The Division of International Studies and the School of Human Ecology invite you to
Global Philanthropy and U.S. Foreign Policy: Impacts at Home and Abroad
Joan E. Spero
Visiting Fellow, Foundation Center
Former president, Doris Duke Charitable Foundation
Wednesday, May 6
4151 Grainger Hall (Directors Room)
975 University Ave. [map]
Private U.S. foundations have an extraordinary history of international involvement, from helping to build a democratic Japan after the Second World War, to furthering the Green Revolution in Latin America and Asia, to supporting anti-apartheid groups in South Africa.
Today they are instrumental in supporting HIV/AIDS research, addressing climate change, and even in furthering informal diplomatic relations with Iran.
What is the role of philanthropy in the American political system? Who governs foundations, and how? Have foundations supported American foreign policy or followed their own interests? How do they operate abroad? What has been their impact?
Join Joan Spero, UW–Madison alumna and an expert in philanthropic issues, as she tackles these and other questions.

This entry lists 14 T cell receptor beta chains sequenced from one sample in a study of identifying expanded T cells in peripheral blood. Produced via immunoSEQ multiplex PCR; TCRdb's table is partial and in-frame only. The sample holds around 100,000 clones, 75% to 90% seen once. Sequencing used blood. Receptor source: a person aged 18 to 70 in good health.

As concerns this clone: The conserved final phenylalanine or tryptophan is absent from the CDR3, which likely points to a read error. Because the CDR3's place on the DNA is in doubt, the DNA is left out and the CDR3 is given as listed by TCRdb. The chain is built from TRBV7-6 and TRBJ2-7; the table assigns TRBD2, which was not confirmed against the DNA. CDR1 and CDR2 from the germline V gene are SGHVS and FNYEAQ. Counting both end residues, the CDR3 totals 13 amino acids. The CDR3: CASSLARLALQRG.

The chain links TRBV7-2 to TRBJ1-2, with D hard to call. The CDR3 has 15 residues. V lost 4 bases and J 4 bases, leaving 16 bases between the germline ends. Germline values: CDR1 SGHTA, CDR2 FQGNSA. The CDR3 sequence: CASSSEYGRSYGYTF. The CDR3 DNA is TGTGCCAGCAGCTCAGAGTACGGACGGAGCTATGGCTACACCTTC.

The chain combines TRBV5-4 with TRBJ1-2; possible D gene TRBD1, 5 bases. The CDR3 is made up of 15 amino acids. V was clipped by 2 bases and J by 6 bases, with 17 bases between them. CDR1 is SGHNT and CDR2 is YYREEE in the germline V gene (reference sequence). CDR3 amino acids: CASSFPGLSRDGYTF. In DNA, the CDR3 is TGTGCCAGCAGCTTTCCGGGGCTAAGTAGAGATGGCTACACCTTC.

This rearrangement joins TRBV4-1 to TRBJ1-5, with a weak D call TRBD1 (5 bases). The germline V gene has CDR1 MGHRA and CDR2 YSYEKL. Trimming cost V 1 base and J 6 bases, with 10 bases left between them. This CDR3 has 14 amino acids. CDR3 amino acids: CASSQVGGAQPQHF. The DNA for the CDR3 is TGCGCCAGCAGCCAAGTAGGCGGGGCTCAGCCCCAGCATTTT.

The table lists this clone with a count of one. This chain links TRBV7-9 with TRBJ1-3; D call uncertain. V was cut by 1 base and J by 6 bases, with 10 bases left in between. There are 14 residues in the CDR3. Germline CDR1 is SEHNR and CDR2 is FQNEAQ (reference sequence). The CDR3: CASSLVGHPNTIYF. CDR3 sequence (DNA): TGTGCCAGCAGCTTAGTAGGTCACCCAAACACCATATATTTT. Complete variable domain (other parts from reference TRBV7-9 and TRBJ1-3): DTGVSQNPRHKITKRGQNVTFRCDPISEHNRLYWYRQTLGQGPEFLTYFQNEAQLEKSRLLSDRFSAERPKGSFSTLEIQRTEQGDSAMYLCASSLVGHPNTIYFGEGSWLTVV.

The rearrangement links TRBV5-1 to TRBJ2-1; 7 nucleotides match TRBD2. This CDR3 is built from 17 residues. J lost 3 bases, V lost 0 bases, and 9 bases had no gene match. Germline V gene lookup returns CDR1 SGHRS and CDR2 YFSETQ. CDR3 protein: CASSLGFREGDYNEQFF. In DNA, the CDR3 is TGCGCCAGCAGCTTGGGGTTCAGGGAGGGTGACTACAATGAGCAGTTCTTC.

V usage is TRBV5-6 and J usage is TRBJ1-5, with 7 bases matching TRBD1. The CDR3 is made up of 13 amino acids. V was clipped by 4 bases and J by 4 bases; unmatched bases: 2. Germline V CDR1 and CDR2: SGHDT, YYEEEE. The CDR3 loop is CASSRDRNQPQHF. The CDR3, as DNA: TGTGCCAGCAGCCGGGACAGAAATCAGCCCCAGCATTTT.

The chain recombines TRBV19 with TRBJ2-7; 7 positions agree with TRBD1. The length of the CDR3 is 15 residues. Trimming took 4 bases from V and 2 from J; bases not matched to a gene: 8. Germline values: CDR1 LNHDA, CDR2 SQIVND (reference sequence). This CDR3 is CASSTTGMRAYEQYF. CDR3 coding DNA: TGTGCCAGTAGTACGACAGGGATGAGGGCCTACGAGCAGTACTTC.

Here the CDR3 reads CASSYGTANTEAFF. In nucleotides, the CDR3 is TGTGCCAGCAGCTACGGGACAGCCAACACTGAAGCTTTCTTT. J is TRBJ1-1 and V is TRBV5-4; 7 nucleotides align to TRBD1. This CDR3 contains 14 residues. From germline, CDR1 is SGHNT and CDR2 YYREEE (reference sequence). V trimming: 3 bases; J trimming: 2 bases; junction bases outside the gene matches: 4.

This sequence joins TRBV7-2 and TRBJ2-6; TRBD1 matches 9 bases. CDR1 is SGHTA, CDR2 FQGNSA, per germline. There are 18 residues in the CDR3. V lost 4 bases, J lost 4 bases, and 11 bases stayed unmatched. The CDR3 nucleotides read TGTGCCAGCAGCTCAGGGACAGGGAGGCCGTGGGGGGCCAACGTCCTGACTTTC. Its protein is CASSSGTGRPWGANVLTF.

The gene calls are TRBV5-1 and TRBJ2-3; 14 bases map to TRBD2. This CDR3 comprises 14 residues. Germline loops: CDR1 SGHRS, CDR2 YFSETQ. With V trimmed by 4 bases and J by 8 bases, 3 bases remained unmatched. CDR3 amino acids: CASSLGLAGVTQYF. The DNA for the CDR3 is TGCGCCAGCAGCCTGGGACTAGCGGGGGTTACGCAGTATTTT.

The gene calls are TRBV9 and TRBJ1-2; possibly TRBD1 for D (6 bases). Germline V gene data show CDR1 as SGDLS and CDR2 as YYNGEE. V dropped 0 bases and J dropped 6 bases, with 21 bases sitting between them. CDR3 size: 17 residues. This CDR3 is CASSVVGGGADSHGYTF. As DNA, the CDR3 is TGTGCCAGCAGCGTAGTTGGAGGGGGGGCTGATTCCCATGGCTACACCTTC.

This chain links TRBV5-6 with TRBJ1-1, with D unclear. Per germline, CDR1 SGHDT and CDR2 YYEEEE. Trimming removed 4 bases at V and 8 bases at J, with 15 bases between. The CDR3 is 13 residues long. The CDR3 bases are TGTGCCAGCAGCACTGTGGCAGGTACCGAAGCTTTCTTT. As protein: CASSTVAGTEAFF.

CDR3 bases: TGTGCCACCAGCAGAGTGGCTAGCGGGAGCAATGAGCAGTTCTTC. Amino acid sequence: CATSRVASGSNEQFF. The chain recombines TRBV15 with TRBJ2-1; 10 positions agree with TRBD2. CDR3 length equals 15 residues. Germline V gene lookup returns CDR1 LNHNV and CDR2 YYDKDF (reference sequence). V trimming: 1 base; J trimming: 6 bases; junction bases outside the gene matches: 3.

Registration by April 30 is requested.
For more information contact: email@example.com or 262-5590
Joan E. Spero is currently a Visiting Scholar at the Foundation Center, which works to strengthen the non-profit sector through research and education. From 1997 to 2008, she served as president of the Doris Duke Charitable Foundation which makes grants in the performing arts, environmental preservation, medical research, and prevention of child abuse.
Spero served in the U.S. Department of State as Undersecretary for Economic, Business, and Agricultural Affairs (1993-1997) and as Ambassador to the United Nations for Economic and Social Affairs (1980-1981). She was a corporate executive at American Express Company (1981-1993) and an assistant professor at Columbia University (1973-1979). Spero graduated from the University of Wisconsin–Madison and holds master’s and doctoral degrees from Columbia University.
Spero has authored several books and articles in professional journals and is active in professional associations in foreign affairs and economics. She is a director of IBM and ING; serves as a trustee of Columbia University, the Council on Foreign Relations, and the Wisconsin Alumni Research Foundation.